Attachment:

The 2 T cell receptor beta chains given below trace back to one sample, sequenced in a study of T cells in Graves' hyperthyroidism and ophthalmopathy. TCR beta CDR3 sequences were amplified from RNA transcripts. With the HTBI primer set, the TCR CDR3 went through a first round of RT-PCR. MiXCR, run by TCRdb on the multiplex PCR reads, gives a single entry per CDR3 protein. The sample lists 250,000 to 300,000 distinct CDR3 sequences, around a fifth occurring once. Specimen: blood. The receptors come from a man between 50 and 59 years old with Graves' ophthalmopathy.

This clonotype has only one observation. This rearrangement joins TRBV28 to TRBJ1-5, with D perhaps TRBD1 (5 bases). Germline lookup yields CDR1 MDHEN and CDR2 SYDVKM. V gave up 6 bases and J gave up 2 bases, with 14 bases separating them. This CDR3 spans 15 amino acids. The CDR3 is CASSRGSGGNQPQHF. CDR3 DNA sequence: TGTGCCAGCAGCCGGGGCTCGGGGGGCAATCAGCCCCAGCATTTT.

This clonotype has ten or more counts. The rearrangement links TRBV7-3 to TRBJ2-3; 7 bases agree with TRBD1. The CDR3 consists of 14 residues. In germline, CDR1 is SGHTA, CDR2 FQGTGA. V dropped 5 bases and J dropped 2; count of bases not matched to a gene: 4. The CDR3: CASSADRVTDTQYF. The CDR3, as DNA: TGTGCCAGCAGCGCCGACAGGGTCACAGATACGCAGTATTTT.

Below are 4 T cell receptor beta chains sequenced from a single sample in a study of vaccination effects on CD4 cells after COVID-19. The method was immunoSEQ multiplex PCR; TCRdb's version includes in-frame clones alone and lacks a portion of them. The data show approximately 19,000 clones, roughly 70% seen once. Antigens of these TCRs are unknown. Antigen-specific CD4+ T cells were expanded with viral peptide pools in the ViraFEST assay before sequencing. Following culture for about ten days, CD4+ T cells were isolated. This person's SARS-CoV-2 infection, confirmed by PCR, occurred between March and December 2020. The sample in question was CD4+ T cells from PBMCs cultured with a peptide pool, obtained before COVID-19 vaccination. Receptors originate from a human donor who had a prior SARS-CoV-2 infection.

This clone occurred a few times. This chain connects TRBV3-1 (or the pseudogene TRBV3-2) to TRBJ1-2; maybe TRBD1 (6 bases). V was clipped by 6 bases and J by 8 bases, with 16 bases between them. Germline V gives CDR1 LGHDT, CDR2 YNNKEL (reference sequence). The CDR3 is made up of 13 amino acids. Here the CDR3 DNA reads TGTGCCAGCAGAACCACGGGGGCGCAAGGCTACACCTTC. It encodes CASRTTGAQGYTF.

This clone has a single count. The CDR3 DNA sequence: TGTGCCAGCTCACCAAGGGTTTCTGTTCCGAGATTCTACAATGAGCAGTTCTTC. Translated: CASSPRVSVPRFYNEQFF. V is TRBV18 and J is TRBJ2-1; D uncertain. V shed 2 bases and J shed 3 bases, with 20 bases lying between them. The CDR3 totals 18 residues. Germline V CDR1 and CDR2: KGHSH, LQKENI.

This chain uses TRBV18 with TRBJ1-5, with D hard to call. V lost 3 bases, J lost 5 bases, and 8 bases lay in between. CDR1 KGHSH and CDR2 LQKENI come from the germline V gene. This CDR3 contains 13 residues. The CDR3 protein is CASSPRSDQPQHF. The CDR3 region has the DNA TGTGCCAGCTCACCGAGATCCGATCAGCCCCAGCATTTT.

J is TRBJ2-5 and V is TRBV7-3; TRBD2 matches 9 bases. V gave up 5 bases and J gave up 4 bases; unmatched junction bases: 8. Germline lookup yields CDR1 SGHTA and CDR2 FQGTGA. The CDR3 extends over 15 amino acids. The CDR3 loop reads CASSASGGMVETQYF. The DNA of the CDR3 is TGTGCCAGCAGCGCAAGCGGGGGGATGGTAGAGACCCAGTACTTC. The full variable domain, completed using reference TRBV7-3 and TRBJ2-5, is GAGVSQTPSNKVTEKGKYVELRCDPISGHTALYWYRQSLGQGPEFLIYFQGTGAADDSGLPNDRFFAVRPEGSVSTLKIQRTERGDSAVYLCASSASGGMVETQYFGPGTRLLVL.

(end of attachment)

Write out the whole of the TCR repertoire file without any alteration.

The 2 T cell receptor beta chains given below trace back to one sample, sequenced in a study of T cells in Graves' hyperthyroidism and ophthalmopathy. TCR beta CDR3 sequences were amplified from RNA transcripts. With the HTBI primer set, the TCR CDR3 went through a first round of RT-PCR. MiXCR, run by TCRdb on the multiplex PCR reads, gives a single entry per CDR3 protein. The sample lists 250,000 to 300,000 distinct CDR3 sequences, around a fifth occurring once. Specimen: blood. The receptors come from a man between 50 and 59 years old with Graves' ophthalmopathy.

This clonotype has only one observation. This rearrangement joins TRBV28 to TRBJ1-5, with D perhaps TRBD1 (5 bases). Germline lookup yields CDR1 MDHEN and CDR2 SYDVKM. V gave up 6 bases and J gave up 2 bases, with 14 bases separating them. This CDR3 spans 15 amino acids. The CDR3 is CASSRGSGGNQPQHF. CDR3 DNA sequence: TGTGCCAGCAGCCGGGGCTCGGGGGGCAATCAGCCCCAGCATTTT.

This clonotype has ten or more counts. The rearrangement links TRBV7-3 to TRBJ2-3; 7 bases agree with TRBD1. The CDR3 consists of 14 residues. In germline, CDR1 is SGHTA, CDR2 FQGTGA. V dropped 5 bases and J dropped 2; count of bases not matched to a gene: 4. The CDR3: CASSADRVTDTQYF. The CDR3, as DNA: TGTGCCAGCAGCGCCGACAGGGTCACAGATACGCAGTATTTT.

Below are 4 T cell receptor beta chains sequenced from a single sample in a study of vaccination effects on CD4 cells after COVID-19. The method was immunoSEQ multiplex PCR; TCRdb's version includes in-frame clones alone and lacks a portion of them. The data show approximately 19,000 clones, roughly 70% seen once. Antigens of these TCRs are unknown. Antigen-specific CD4+ T cells were expanded with viral peptide pools in the ViraFEST assay before sequencing. Following culture for about ten days, CD4+ T cells were isolated. This person's SARS-CoV-2 infection, confirmed by PCR, occurred between March and December 2020. The sample in question was CD4+ T cells from PBMCs cultured with a peptide pool, obtained before COVID-19 vaccination. Receptors originate from a human donor who had a prior SARS-CoV-2 infection.

This clone occurred a few times. This chain connects TRBV3-1 (or the pseudogene TRBV3-2) to TRBJ1-2; maybe TRBD1 (6 bases). V was clipped by 6 bases and J by 8 bases, with 16 bases between them. Germline V gives CDR1 LGHDT, CDR2 YNNKEL (reference sequence). The CDR3 is made up of 13 amino acids. Here the CDR3 DNA reads TGTGCCAGCAGAACCACGGGGGCGCAAGGCTACACCTTC. It encodes CASRTTGAQGYTF.

This clone has a single count. The CDR3 DNA sequence: TGTGCCAGCTCACCAAGGGTTTCTGTTCCGAGATTCTACAATGAGCAGTTCTTC. Translated: CASSPRVSVPRFYNEQFF. V is TRBV18 and J is TRBJ2-1; D uncertain. V shed 2 bases and J shed 3 bases, with 20 bases lying between them. The CDR3 totals 18 residues. Germline V CDR1 and CDR2: KGHSH, LQKENI.

This chain uses TRBV18 with TRBJ1-5, with D hard to call. V lost 3 bases, J lost 5 bases, and 8 bases lay in between. CDR1 KGHSH and CDR2 LQKENI come from the germline V gene. This CDR3 contains 13 residues. The CDR3 protein is CASSPRSDQPQHF. The CDR3 region has the DNA TGTGCCAGCTCACCGAGATCCGATCAGCCCCAGCATTTT.

J is TRBJ2-5 and V is TRBV7-3; TRBD2 matches 9 bases. V gave up 5 bases and J gave up 4 bases; unmatched junction bases: 8. Germline lookup yields CDR1 SGHTA and CDR2 FQGTGA. The CDR3 extends over 15 amino acids. The CDR3 loop reads CASSASGGMVETQYF. The DNA of the CDR3 is TGTGCCAGCAGCGCAAGCGGGGGGATGGTAGAGACCCAGTACTTC. The full variable domain, completed using reference TRBV7-3 and TRBJ2-5, is GAGVSQTPSNKVTEKGKYVELRCDPISGHTALYWYRQSLGQGPEFLIYFQGTGAADDSGLPNDRFFAVRPEGSVSTLKIQRTERGDSAVYLCASSASGGMVETQYFGPGTRLLVL.